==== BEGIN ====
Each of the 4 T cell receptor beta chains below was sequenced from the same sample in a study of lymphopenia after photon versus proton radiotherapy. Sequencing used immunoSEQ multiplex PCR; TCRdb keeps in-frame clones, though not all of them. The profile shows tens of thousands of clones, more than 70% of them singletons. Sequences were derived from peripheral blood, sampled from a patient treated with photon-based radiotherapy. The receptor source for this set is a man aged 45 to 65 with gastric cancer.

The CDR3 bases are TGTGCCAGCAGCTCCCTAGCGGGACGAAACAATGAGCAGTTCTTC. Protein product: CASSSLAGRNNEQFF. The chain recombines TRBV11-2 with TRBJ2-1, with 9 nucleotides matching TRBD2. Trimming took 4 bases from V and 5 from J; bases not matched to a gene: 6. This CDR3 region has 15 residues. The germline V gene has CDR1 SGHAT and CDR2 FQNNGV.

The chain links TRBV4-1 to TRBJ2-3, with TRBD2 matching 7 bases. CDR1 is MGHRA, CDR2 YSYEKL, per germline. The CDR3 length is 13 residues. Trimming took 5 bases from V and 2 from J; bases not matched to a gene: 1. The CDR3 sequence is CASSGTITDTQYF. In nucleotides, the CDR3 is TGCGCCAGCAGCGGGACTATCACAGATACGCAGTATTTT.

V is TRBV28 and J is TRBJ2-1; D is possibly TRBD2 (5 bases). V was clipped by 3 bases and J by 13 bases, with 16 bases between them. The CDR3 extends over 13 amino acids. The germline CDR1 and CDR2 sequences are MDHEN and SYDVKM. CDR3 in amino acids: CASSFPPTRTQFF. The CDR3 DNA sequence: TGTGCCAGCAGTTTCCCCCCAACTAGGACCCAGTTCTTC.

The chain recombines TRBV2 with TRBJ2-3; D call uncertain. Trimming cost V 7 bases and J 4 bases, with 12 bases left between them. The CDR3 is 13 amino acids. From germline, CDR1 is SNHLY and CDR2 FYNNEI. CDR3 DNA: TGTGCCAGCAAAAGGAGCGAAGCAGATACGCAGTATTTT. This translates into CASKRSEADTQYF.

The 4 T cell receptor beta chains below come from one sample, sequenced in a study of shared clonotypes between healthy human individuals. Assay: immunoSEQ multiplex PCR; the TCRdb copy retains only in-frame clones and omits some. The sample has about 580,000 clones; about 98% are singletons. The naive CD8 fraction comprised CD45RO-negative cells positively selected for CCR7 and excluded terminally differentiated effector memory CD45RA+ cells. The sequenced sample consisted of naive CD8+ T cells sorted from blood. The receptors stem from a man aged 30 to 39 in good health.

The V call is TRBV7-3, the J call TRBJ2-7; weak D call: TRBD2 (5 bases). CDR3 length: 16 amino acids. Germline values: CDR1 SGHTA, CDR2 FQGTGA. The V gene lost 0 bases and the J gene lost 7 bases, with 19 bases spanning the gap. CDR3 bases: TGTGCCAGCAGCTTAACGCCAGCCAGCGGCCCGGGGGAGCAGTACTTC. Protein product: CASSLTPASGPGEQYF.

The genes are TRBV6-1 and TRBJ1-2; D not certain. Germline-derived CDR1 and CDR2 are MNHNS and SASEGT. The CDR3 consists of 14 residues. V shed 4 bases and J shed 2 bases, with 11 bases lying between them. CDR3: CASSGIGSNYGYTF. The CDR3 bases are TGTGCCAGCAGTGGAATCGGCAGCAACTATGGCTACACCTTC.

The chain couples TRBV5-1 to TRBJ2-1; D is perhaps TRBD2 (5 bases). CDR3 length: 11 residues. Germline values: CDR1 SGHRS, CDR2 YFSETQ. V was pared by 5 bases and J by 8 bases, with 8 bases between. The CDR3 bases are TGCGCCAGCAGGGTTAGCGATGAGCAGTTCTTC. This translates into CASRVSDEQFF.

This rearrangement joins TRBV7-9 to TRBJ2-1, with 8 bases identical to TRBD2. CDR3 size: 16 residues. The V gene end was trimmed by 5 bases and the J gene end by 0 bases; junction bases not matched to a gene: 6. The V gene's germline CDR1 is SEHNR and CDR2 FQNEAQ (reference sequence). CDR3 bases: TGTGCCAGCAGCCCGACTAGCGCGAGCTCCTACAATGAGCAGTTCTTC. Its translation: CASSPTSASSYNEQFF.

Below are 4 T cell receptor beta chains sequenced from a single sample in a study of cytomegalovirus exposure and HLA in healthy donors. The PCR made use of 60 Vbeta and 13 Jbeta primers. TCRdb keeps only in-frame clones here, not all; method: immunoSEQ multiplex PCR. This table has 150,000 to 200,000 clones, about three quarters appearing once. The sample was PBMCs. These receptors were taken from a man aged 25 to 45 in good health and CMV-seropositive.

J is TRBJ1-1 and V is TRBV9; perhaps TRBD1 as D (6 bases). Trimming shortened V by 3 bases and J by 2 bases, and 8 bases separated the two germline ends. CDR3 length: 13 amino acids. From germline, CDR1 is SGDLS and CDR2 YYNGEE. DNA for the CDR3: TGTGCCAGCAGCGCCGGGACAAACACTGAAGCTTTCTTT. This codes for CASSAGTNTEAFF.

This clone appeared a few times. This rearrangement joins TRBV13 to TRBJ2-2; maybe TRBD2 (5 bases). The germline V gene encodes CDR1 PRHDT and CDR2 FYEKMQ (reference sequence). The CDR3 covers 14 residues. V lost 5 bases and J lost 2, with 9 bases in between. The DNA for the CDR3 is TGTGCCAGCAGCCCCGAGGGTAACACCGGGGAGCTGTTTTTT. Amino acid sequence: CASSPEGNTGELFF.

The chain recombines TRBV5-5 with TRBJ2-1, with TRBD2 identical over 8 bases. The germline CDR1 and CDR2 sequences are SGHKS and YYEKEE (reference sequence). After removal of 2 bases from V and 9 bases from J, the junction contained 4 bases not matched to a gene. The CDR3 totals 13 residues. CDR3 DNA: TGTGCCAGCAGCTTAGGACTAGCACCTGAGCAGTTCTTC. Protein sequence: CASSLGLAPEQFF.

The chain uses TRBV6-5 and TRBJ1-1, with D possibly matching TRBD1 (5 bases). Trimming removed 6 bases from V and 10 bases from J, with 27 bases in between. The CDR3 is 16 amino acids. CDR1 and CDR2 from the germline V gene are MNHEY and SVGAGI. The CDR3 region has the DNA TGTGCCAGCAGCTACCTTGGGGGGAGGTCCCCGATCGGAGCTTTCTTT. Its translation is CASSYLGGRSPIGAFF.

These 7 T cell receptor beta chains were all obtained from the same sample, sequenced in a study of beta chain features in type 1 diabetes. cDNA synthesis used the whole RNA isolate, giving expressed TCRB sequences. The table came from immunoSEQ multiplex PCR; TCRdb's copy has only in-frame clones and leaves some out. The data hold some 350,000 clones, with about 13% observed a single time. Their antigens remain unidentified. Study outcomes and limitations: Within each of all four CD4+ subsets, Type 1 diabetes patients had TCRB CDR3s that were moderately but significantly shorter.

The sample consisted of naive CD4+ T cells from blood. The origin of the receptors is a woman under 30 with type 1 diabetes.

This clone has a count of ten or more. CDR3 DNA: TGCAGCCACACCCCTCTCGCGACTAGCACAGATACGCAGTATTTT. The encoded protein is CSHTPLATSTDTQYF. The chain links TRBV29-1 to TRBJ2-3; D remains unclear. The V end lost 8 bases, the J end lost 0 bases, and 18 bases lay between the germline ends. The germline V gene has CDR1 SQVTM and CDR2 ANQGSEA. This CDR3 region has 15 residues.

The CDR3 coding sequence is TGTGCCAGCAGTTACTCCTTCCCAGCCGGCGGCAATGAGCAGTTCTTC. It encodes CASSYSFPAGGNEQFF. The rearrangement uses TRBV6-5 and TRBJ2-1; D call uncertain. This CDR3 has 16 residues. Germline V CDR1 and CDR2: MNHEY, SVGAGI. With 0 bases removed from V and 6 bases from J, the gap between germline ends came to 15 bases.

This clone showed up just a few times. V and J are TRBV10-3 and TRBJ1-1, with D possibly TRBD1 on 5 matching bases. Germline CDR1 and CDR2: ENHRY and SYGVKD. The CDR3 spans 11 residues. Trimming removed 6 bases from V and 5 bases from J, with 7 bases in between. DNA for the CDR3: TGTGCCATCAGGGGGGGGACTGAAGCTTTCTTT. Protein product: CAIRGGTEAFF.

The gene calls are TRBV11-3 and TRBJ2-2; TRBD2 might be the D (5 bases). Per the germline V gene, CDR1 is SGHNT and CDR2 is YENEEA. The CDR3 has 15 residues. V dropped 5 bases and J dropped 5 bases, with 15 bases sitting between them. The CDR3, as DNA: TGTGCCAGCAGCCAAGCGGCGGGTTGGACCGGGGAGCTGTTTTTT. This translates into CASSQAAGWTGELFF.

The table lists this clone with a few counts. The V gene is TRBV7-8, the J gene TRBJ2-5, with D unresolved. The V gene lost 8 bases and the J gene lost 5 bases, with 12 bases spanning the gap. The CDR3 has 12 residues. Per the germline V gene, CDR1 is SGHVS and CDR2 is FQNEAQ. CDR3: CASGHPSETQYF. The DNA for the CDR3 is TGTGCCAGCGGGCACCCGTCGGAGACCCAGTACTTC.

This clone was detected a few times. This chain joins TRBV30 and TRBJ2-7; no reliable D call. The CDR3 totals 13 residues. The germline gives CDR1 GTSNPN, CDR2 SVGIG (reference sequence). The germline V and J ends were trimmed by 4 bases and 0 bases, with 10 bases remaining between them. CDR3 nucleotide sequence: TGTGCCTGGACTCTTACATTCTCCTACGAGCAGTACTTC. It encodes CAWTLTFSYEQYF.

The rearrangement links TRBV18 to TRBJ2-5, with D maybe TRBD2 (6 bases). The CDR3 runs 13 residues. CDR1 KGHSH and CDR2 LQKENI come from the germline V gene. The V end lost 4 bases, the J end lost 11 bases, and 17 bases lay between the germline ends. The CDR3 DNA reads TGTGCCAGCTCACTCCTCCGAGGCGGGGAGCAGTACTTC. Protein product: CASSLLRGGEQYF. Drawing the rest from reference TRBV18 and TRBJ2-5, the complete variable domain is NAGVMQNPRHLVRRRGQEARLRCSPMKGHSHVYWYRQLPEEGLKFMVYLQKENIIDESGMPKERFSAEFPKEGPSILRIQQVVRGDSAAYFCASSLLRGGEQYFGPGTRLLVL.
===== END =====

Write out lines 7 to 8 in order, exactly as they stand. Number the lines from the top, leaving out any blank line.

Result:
The V call is TRBV7-3, the J call TRBJ2-7; weak D call: TRBD2 (5 bases). CDR3 length: 16 amino acids. Germline values: CDR1 SGHTA, CDR2 FQGTGA. The V gene lost 0 bases and the J gene lost 7 bases, with 19 bases spanning the gap. CDR3 bases: TGTGCCAGCAGCTTAACGCCAGCCAGCGGCCCGGGGGAGCAGTACTTC. Protein product: CASSLTPASGPGEQYF.

The genes are TRBV6-1 and TRBJ1-2; D not certain. Germline-derived CDR1 and CDR2 are MNHNS and SASEGT. The CDR3 consists of 14 residues. V shed 4 bases and J shed 2 bases, with 11 bases lying between them. CDR3: CASSGIGSNYGYTF. The CDR3 bases are TGTGCCAGCAGTGGAATCGGCAGCAACTATGGCTACACCTTC.